28 Jul Decreasing your kid’s intake of sugary drinks
Global Morning Show had me in to talk about helping kids decrease their intake of sugary drinks this summer. Watch it here, or read on…
It’s hot out, and kids are looking for tasty options to quench their thirst! Unfortunately, sugar-sweetened drinks like pop and energy drinks are easy to find and inexpensive. The average 9-18 year old Canadian child drinks 2.5 cups of sugar-sweetened beverage per day!
Why is this a concern? The World Health Organization recommends less than 10% of our sugar intake should come from added sugar. This is about 12 tsp of sugar in a 2000 calorie diet. Yet a 500ml bottle of pop contains 17 tsp! These sugar-sweetened drinks cause cavities, but are also linked to chronic conditions like diabetes, cancers and obesity. Which can also affect kids.
To help decrease kids intake of sugary drinks, there are a few steps that the government can take to help
- The Canadian Federal Government is currently moving to restrict the marketing of food and beverages towards children. Which is good, because today kids see over 25 million food and drink ads per year. And 90% of those are for unhealthy foods
- Provinces can add a levy or tax on sugar-sweetened beverages. This initiative is gaining momentum around the world, including in Mexico and some US states. Increasing the price of these beverages decreases sales. And not only that, but the extra tax money raised can help promotions aimed at keeping kids healthy!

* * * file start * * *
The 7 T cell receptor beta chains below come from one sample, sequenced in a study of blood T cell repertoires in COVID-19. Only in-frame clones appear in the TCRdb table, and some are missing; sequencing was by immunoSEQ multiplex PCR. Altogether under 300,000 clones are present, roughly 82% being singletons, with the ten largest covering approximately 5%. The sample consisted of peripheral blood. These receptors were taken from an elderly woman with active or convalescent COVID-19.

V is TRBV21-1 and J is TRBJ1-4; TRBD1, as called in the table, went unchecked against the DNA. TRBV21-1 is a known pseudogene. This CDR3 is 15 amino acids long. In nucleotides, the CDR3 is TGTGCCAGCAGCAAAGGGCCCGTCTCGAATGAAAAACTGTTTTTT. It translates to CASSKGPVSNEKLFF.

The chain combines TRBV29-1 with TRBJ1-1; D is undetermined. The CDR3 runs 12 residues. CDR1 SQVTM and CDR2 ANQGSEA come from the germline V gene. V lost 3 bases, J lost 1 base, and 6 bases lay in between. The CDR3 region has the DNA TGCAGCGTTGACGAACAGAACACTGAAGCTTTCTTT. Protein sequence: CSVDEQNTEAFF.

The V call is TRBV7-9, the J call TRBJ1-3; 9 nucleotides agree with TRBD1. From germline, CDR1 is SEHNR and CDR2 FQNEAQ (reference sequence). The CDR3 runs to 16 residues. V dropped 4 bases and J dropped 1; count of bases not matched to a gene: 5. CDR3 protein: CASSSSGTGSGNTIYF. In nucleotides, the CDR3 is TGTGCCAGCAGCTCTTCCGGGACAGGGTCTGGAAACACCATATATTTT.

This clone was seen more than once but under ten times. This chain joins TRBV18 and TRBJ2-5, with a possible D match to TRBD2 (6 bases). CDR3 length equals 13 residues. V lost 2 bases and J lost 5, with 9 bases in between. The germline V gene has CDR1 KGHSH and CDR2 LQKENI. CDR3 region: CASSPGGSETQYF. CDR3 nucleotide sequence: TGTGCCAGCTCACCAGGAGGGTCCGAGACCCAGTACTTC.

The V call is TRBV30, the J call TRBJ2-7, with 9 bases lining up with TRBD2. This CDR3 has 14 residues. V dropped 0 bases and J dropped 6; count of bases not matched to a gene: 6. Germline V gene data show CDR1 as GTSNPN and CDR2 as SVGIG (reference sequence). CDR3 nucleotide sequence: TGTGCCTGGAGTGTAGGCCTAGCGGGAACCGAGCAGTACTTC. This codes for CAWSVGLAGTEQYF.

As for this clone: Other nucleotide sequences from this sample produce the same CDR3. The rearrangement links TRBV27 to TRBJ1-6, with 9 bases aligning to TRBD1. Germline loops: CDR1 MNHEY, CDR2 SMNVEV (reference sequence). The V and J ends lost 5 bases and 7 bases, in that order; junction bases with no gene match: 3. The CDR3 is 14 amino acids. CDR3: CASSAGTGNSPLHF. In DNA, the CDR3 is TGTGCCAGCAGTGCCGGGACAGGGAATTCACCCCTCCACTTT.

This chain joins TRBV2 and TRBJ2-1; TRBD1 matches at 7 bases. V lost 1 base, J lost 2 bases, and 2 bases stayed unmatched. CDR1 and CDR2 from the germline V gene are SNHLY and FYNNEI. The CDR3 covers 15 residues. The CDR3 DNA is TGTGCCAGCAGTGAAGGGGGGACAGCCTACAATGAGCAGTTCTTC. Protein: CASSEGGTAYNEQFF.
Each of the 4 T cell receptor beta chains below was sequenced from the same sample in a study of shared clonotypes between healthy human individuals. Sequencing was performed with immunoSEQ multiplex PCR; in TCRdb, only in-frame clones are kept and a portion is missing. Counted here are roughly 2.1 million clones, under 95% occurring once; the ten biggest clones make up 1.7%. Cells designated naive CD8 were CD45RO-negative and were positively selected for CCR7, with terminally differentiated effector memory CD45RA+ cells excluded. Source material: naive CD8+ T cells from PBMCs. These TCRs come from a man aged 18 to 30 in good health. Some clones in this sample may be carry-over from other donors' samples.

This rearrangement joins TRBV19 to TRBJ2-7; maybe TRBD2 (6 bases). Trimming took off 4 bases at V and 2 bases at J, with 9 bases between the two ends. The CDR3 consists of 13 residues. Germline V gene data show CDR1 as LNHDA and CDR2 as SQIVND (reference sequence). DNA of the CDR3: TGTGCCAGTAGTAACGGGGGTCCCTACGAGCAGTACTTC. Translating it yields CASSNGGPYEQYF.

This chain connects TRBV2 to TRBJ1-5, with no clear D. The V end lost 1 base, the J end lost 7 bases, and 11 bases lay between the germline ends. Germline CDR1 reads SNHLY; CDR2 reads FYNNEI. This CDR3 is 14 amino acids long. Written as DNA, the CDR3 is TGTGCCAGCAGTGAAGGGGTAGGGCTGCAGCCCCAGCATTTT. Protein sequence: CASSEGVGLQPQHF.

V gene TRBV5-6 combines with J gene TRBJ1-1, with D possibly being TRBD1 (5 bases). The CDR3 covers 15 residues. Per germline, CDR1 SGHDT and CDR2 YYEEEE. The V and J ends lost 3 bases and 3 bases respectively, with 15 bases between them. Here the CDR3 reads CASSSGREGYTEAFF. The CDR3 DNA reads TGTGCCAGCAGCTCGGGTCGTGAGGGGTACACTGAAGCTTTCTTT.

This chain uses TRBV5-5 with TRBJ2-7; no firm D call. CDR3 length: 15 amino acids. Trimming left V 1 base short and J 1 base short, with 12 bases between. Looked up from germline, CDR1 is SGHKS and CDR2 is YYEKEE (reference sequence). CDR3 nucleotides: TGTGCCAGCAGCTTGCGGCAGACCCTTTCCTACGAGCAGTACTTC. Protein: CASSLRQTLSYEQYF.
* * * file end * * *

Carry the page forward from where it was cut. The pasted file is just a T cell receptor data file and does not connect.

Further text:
At home, parents can also have lower sugar options available. Here are some ideas:
- Let your child pick out a favourite water bottle at the store. One that’s easy to drink from. And take it everywhere you go!
- Keep cold water in the fridge. You can also keep ice cubes in the freezer- add a berry to each cube to make it more fun!
- Add fruit, veggies and herbs to your water, to infuse some flavour.
- Make your own lower-sugar drinks at home. Adding your own chocolate syrup to white milk can add a bit of flavour, but be made with much less sugar than store-bought flavoured milks. Same with iced tea.
- If you or your kids enjoy soda water, you can easily find no-sugar or sweetener added flavoured soda water.
- Coconut water does contain some natural sugar. But is far less sweet than sugar-sweetened beverages or regular juice (which is similar in sugar to pop).
Remember that food contains fluid to help hydrate your kids in the summer too! We love frozen grapes and watermelon in our home! Or try making your own popsicles with smoothies. And remember to be a good role model, and choose lower-sugar drinks too.
Do you have other ideas low-sugar drinks to offer at home? My Facebook fans had some great comments and suggestions on my Facebook Live, watch it here.
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